Messenger Platform App Review

I found that the app review process of Facebook Messenger’s platform a little confusing while I was working on a side project. The documentation briefly goes over app review but based on my confusion and that of the people in the developer group, I figure I should clear this up once.

The problem was that I created a chat bot and while I can chat with it, other users couldn’t. Their messages were not triggering a webhook that responds to their messages. I had added the “pages_messaging” permission, but that’s not enough. In order for normal users to chat with my Messenger platform app, the app needed to be made public and reviewed by facebook.

app review

The first step is to go to the “App Review” section and provide all the information (including a video of how the app is used).  Set your app as public. If you’re like me, you still won’t be able to “Submit for review” because of this message:

You do not have any platforms eligible for review.

add a platform

To fix this, go to the Settings page and click on the link to add a platform. Notice there’s no Messenger Platform yet. Instead, choose “website” as a platform and provide it with a URL. I used a github page URL and it got approved, so I’m assuming that’s okay.

Once a platform is added, you’ll see the “Submit for Review” function is enabled, so hit that button and wait for someone to review your app. When the app is reviewed, users who are not developer or test roles should be able to chat with your Messenger Platform app.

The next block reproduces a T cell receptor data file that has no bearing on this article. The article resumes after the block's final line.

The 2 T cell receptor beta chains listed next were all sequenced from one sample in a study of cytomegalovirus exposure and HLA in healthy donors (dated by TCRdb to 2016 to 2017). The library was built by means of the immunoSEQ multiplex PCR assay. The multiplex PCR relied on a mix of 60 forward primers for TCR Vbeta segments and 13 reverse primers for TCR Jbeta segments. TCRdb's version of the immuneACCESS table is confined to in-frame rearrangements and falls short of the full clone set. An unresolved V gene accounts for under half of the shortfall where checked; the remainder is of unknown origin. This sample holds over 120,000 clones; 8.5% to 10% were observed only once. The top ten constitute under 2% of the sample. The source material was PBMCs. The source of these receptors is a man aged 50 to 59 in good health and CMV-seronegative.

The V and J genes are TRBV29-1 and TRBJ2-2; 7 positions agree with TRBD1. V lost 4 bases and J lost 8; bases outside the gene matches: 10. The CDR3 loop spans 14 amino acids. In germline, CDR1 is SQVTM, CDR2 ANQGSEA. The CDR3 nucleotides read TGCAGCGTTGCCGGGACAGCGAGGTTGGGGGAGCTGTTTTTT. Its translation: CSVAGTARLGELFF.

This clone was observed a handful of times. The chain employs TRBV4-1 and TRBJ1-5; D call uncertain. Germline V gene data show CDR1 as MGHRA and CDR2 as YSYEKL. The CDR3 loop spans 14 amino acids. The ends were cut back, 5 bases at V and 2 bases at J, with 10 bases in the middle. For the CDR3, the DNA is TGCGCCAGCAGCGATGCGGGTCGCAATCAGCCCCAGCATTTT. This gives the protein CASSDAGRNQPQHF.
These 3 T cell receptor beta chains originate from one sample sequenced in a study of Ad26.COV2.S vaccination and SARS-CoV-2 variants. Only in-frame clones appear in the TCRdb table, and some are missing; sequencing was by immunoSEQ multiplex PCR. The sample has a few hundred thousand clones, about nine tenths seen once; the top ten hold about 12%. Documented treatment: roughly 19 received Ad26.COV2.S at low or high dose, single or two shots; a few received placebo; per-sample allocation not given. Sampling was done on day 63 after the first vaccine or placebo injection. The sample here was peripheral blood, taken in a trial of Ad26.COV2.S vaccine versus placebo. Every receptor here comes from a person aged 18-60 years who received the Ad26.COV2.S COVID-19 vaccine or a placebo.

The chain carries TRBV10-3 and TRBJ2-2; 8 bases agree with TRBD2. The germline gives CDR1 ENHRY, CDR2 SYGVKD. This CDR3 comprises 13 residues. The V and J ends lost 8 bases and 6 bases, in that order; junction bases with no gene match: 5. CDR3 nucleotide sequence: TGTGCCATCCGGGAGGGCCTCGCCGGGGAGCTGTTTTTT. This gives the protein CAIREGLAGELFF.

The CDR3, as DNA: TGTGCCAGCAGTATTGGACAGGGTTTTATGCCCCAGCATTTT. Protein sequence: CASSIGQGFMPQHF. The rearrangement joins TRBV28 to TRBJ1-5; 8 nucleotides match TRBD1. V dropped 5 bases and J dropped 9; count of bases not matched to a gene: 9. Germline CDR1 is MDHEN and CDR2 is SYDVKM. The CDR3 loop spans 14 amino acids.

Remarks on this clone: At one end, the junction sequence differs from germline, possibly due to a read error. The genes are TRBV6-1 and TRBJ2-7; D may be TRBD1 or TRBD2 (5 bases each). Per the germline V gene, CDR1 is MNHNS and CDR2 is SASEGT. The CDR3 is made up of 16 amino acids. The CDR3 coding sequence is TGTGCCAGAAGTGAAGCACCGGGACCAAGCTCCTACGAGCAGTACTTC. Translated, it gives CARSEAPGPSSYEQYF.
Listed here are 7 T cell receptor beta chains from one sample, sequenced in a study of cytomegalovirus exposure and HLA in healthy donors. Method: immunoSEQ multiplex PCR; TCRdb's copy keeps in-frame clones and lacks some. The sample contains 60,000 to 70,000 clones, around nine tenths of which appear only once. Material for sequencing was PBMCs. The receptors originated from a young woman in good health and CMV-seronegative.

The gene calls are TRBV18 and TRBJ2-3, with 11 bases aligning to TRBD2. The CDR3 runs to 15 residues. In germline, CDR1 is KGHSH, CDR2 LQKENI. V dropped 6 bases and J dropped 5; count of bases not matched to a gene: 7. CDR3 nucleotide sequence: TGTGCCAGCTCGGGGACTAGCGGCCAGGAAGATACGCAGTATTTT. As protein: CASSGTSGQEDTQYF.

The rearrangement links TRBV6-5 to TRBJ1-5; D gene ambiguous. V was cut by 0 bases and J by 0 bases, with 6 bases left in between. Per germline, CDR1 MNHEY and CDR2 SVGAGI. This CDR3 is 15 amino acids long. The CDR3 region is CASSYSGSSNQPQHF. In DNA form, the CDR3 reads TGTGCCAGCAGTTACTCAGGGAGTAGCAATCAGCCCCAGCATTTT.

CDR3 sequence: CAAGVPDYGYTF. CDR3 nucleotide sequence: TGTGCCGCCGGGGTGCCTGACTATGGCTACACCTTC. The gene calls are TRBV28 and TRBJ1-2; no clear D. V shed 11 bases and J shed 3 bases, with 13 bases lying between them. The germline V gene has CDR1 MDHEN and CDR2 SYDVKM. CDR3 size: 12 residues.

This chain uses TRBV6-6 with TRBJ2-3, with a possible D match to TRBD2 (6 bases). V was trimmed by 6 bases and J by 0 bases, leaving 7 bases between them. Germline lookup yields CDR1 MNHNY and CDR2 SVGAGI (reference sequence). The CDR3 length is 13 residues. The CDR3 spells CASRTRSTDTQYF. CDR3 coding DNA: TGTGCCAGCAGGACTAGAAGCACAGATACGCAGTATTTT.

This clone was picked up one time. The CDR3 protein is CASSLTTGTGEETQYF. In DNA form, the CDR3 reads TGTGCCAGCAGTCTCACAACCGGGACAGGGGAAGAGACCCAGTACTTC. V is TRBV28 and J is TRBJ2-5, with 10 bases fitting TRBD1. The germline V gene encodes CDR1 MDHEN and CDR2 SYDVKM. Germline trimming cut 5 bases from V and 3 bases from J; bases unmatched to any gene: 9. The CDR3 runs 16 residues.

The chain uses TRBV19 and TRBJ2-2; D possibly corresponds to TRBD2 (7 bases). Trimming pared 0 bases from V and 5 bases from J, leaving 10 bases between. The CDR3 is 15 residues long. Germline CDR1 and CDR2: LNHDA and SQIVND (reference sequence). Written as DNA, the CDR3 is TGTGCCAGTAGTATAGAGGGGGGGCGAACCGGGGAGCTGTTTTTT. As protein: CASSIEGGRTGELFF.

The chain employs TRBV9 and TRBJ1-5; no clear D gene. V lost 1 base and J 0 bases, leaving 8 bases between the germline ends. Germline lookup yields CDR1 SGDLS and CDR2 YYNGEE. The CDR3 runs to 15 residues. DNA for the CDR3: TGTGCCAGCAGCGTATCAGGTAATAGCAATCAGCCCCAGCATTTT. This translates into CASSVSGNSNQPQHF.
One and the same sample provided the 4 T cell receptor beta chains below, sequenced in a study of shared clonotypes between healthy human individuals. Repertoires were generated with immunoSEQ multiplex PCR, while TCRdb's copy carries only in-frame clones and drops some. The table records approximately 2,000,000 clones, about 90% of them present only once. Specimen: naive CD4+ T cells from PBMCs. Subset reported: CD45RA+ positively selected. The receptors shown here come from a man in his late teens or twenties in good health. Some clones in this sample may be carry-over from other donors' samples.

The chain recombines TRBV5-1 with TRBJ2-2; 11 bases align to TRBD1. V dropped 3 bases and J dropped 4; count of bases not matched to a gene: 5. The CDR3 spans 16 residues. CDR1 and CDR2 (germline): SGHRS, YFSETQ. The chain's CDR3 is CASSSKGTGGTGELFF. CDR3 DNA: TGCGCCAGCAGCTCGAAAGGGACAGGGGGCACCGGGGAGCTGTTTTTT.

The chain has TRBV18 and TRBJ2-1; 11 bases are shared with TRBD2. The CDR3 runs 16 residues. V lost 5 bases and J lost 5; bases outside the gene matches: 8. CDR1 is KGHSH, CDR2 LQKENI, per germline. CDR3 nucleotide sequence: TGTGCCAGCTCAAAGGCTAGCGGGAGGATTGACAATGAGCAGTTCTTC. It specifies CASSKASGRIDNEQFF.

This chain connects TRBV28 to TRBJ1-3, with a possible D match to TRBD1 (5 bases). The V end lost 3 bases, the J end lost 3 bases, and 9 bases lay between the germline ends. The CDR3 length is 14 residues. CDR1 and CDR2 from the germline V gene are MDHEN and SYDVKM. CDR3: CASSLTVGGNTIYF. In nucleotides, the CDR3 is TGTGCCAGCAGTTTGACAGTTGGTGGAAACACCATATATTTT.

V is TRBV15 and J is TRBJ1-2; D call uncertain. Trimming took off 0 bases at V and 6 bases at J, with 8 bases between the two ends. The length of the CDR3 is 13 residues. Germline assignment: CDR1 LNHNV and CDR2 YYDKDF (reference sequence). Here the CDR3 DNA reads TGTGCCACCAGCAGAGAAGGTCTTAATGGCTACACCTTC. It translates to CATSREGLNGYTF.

Alias a route in Rails

Once in a while, I want a route but don’t want to change the controller name or any actual filenames. Route alias to the rescue. If I have a controller called ‘children’ but want a route called ‘kids’ so I can have a url like /kids/1234 then I would add this to my routes file:

resources :children, path: 'kids'

The only caveat is that your route helpers should still refer to the resource, so children_path(), not kids_path().

JSON keys as symbols instead of strings in Ruby

Here’s a quickie that saved me from having to write a recursive symbolize_keys method.  I was dealing with stringified JSON in the params of one of my rails controllers.  I wanted to do the usual call to params[:foo], but when I did JSON.parse  on the string, the keys were strings instead of symbols, so I would need to do params[‘foo’] instead.  Luckily, as of Ruby 1.9, it’s possible to pass in symbolize_names: true as an option.

s = '{"hello": "kitty", "mickey": "mouse"}'
=> "{\"hello\": \"kitty\", \"mickey\": \"mouse\"}"

=> {"hello"=>"kitty", "mickey"=>"mouse"}

JSON.parse(s, symbolize_names: true)
=> {:hello=>"kitty", :mickey=>"mouse"}